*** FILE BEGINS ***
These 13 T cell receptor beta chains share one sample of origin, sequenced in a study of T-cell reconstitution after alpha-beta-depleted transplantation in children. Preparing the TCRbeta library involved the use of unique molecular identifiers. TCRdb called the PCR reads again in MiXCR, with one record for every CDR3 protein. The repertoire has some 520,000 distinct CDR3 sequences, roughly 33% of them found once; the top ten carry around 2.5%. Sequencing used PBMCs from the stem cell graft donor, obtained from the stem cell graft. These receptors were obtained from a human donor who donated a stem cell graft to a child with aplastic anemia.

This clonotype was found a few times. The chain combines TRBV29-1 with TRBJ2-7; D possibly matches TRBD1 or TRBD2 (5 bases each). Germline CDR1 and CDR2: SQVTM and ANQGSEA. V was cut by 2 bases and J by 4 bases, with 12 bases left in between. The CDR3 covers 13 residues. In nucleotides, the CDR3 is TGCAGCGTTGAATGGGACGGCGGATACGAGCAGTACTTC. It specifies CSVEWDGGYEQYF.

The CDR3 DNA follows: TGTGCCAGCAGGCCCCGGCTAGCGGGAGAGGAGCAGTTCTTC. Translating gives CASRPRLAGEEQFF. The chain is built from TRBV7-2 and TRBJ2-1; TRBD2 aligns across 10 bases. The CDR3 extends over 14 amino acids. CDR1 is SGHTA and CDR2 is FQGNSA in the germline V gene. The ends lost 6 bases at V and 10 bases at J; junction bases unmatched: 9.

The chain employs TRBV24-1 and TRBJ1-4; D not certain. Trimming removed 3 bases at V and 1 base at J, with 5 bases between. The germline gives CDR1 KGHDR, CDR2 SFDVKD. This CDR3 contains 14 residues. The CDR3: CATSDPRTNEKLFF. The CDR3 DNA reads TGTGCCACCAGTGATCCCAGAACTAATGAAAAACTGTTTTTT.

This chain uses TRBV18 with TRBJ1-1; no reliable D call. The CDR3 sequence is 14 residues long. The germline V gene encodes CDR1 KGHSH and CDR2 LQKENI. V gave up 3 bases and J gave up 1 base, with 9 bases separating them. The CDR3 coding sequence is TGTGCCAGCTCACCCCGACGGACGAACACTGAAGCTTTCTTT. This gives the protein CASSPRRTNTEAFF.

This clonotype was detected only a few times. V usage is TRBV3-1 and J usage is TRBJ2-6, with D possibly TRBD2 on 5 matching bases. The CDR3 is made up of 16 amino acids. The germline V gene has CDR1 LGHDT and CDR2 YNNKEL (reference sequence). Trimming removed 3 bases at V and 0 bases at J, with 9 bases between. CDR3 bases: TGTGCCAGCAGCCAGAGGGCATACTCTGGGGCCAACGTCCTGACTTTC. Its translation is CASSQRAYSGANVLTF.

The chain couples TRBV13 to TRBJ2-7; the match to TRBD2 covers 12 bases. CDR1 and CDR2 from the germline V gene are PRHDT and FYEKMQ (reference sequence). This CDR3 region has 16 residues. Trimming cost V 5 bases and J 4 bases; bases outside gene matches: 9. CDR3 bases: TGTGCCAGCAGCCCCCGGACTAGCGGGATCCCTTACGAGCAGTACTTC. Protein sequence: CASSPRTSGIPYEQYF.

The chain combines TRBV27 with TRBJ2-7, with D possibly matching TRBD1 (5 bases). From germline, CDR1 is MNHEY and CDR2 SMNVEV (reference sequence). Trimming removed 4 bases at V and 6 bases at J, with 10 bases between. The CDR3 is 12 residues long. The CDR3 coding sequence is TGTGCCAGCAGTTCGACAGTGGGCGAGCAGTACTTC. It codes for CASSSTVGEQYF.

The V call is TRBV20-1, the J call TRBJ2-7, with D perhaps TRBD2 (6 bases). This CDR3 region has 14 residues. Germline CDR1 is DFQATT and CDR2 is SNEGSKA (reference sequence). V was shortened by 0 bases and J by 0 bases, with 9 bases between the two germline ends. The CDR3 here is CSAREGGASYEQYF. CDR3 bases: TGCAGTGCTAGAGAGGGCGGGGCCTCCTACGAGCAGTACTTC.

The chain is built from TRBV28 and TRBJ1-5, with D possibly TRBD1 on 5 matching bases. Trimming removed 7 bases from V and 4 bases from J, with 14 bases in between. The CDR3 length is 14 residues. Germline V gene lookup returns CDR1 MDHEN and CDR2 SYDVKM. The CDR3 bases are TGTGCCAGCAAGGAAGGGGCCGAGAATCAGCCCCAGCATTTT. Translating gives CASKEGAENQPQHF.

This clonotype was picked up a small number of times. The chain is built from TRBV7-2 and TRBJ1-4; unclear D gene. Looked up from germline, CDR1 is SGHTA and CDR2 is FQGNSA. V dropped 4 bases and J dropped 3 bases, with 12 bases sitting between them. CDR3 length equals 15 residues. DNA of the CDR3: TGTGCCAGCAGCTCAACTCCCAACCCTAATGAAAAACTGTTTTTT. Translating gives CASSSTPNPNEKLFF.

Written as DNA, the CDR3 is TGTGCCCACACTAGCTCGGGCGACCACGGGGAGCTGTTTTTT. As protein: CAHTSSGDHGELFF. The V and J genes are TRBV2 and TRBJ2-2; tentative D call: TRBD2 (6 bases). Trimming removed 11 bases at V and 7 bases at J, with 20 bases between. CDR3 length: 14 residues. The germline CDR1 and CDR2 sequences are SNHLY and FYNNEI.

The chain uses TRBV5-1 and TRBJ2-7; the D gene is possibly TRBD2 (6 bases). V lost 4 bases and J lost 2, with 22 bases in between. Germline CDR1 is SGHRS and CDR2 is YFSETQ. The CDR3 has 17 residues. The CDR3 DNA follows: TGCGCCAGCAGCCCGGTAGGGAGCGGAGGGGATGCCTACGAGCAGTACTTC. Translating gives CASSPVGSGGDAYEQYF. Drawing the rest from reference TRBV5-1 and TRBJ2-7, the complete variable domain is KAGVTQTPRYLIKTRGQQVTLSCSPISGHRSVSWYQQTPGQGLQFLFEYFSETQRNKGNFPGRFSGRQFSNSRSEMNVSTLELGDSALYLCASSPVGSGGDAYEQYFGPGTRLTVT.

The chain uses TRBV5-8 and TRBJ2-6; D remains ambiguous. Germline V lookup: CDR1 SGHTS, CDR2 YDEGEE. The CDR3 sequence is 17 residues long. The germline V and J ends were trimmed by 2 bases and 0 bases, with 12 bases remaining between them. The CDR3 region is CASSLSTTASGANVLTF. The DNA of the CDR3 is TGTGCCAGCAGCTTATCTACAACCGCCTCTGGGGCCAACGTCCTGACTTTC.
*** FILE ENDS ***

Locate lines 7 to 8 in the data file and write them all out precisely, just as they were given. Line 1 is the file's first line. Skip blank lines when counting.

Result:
The chain couples TRBV13 to TRBJ2-7; the match to TRBD2 covers 12 bases. CDR1 and CDR2 from the germline V gene are PRHDT and FYEKMQ (reference sequence). This CDR3 region has 16 residues. Trimming cost V 5 bases and J 4 bases; bases outside gene matches: 9. CDR3 bases: TGTGCCAGCAGCCCCCGGACTAGCGGGATCCCTTACGAGCAGTACTTC. Protein sequence: CASSPRTSGIPYEQYF.

The chain combines TRBV27 with TRBJ2-7, with D possibly matching TRBD1 (5 bases). From germline, CDR1 is MNHEY and CDR2 SMNVEV (reference sequence). Trimming removed 4 bases at V and 6 bases at J, with 10 bases between. The CDR3 is 12 residues long. The CDR3 coding sequence is TGTGCCAGCAGTTCGACAGTGGGCGAGCAGTACTTC. It codes for CASSSTVGEQYF.